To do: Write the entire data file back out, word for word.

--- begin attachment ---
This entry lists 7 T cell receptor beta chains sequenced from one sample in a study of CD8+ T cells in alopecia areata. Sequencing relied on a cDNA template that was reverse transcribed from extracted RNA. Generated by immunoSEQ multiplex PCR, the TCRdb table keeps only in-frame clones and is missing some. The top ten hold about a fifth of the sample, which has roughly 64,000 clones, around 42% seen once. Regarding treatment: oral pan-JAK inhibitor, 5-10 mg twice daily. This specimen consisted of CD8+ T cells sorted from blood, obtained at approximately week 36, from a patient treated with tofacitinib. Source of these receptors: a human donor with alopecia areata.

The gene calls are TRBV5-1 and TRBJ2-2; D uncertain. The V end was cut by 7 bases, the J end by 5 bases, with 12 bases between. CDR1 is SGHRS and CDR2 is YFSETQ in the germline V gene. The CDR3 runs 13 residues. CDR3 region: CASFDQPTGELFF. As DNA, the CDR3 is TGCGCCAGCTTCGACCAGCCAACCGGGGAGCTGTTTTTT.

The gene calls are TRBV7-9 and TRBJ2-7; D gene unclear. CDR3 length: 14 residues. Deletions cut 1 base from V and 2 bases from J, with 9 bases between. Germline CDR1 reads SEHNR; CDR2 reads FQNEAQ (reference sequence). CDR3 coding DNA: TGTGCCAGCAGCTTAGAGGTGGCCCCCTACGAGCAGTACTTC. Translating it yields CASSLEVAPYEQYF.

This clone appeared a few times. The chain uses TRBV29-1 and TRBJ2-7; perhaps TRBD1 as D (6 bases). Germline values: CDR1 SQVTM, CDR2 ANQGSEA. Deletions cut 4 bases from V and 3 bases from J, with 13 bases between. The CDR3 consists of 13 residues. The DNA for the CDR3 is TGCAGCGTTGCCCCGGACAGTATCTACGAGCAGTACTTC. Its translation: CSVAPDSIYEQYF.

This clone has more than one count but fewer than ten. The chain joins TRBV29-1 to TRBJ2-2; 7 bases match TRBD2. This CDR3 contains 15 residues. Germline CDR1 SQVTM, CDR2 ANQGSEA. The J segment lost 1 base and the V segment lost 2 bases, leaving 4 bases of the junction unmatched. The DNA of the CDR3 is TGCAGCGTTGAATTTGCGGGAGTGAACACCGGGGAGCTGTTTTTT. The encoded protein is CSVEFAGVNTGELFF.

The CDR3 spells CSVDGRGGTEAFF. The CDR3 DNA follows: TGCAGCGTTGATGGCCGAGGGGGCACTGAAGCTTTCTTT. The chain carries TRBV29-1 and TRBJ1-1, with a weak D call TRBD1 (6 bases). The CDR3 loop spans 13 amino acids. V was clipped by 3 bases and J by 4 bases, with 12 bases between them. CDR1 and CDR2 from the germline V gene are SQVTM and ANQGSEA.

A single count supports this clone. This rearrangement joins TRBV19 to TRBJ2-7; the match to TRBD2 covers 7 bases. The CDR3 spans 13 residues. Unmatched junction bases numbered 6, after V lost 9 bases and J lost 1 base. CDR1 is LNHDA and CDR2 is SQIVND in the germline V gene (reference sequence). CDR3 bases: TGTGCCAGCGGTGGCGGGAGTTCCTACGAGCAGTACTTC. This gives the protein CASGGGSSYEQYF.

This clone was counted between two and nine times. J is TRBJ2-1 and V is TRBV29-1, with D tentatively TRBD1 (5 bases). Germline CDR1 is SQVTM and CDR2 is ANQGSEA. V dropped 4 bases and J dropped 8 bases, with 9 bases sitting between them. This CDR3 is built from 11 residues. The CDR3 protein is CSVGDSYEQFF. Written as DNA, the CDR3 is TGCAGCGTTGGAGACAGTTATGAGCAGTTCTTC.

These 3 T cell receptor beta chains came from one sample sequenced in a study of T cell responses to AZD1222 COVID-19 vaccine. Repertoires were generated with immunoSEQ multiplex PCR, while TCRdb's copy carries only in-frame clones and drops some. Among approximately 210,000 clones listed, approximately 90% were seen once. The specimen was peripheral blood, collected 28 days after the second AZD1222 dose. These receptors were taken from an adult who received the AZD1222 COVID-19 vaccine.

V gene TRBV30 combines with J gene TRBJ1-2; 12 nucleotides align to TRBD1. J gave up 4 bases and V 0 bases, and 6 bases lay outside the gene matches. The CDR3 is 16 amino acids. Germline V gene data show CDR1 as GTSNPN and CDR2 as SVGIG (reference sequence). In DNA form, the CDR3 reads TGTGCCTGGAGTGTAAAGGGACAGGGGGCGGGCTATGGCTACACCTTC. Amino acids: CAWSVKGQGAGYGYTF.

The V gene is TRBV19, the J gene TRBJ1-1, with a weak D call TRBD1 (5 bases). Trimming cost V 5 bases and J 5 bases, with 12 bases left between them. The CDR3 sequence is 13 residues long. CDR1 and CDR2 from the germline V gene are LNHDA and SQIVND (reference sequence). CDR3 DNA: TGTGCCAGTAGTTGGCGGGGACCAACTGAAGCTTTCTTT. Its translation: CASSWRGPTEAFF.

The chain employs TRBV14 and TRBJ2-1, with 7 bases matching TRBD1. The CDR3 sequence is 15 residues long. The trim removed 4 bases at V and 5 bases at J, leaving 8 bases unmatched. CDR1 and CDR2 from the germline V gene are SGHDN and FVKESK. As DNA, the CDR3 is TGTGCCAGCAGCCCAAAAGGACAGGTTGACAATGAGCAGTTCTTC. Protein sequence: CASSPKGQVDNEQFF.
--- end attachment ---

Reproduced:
This entry lists 7 T cell receptor beta chains sequenced from one sample in a study of CD8+ T cells in alopecia areata. Sequencing relied on a cDNA template that was reverse transcribed from extracted RNA. Generated by immunoSEQ multiplex PCR, the TCRdb table keeps only in-frame clones and is missing some. The top ten hold about a fifth of the sample, which has roughly 64,000 clones, around 42% seen once. Regarding treatment: oral pan-JAK inhibitor, 5-10 mg twice daily. This specimen consisted of CD8+ T cells sorted from blood, obtained at approximately week 36, from a patient treated with tofacitinib. Source of these receptors: a human donor with alopecia areata.

The gene calls are TRBV5-1 and TRBJ2-2; D uncertain. The V end was cut by 7 bases, the J end by 5 bases, with 12 bases between. CDR1 is SGHRS and CDR2 is YFSETQ in the germline V gene. The CDR3 runs 13 residues. CDR3 region: CASFDQPTGELFF. As DNA, the CDR3 is TGCGCCAGCTTCGACCAGCCAACCGGGGAGCTGTTTTTT.

The gene calls are TRBV7-9 and TRBJ2-7; D gene unclear. CDR3 length: 14 residues. Deletions cut 1 base from V and 2 bases from J, with 9 bases between. Germline CDR1 reads SEHNR; CDR2 reads FQNEAQ (reference sequence). CDR3 coding DNA: TGTGCCAGCAGCTTAGAGGTGGCCCCCTACGAGCAGTACTTC. Translating it yields CASSLEVAPYEQYF.

This clone appeared a few times. The chain uses TRBV29-1 and TRBJ2-7; perhaps TRBD1 as D (6 bases). Germline values: CDR1 SQVTM, CDR2 ANQGSEA. Deletions cut 4 bases from V and 3 bases from J, with 13 bases between. The CDR3 consists of 13 residues. The DNA for the CDR3 is TGCAGCGTTGCCCCGGACAGTATCTACGAGCAGTACTTC. Its translation: CSVAPDSIYEQYF.

This clone has more than one count but fewer than ten. The chain joins TRBV29-1 to TRBJ2-2; 7 bases match TRBD2. This CDR3 contains 15 residues. Germline CDR1 SQVTM, CDR2 ANQGSEA. The J segment lost 1 base and the V segment lost 2 bases, leaving 4 bases of the junction unmatched. The DNA of the CDR3 is TGCAGCGTTGAATTTGCGGGAGTGAACACCGGGGAGCTGTTTTTT. The encoded protein is CSVEFAGVNTGELFF.

The CDR3 spells CSVDGRGGTEAFF. The CDR3 DNA follows: TGCAGCGTTGATGGCCGAGGGGGCACTGAAGCTTTCTTT. The chain carries TRBV29-1 and TRBJ1-1, with a weak D call TRBD1 (6 bases). The CDR3 loop spans 13 amino acids. V was clipped by 3 bases and J by 4 bases, with 12 bases between them. CDR1 and CDR2 from the germline V gene are SQVTM and ANQGSEA.

A single count supports this clone. This rearrangement joins TRBV19 to TRBJ2-7; the match to TRBD2 covers 7 bases. The CDR3 spans 13 residues. Unmatched junction bases numbered 6, after V lost 9 bases and J lost 1 base. CDR1 is LNHDA and CDR2 is SQIVND in the germline V gene (reference sequence). CDR3 bases: TGTGCCAGCGGTGGCGGGAGTTCCTACGAGCAGTACTTC. This gives the protein CASGGGSSYEQYF.

This clone was counted between two and nine times. J is TRBJ2-1 and V is TRBV29-1, with D tentatively TRBD1 (5 bases). Germline CDR1 is SQVTM and CDR2 is ANQGSEA. V dropped 4 bases and J dropped 8 bases, with 9 bases sitting between them. This CDR3 is built from 11 residues. The CDR3 protein is CSVGDSYEQFF. Written as DNA, the CDR3 is TGCAGCGTTGGAGACAGTTATGAGCAGTTCTTC.

These 3 T cell receptor beta chains came from one sample sequenced in a study of T cell responses to AZD1222 COVID-19 vaccine. Repertoires were generated with immunoSEQ multiplex PCR, while TCRdb's copy carries only in-frame clones and drops some. Among approximately 210,000 clones listed, approximately 90% were seen once. The specimen was peripheral blood, collected 28 days after the second AZD1222 dose. These receptors were taken from an adult who received the AZD1222 COVID-19 vaccine.

V gene TRBV30 combines with J gene TRBJ1-2; 12 nucleotides align to TRBD1. J gave up 4 bases and V 0 bases, and 6 bases lay outside the gene matches. The CDR3 is 16 amino acids. Germline V gene data show CDR1 as GTSNPN and CDR2 as SVGIG (reference sequence). In DNA form, the CDR3 reads TGTGCCTGGAGTGTAAAGGGACAGGGGGCGGGCTATGGCTACACCTTC. Amino acids: CAWSVKGQGAGYGYTF.

The V gene is TRBV19, the J gene TRBJ1-1, with a weak D call TRBD1 (5 bases). Trimming cost V 5 bases and J 5 bases, with 12 bases left between them. The CDR3 sequence is 13 residues long. CDR1 and CDR2 from the germline V gene are LNHDA and SQIVND (reference sequence). CDR3 DNA: TGTGCCAGTAGTTGGCGGGGACCAACTGAAGCTTTCTTT. Its translation: CASSWRGPTEAFF.

The chain employs TRBV14 and TRBJ2-1, with 7 bases matching TRBD1. The CDR3 sequence is 15 residues long. The trim removed 4 bases at V and 5 bases at J, leaving 8 bases unmatched. CDR1 and CDR2 from the germline V gene are SGHDN and FVKESK. As DNA, the CDR3 is TGTGCCAGCAGCCCAAAAGGACAGGTTGACAATGAGCAGTTCTTC. Protein sequence: CASSPKGQVDNEQFF.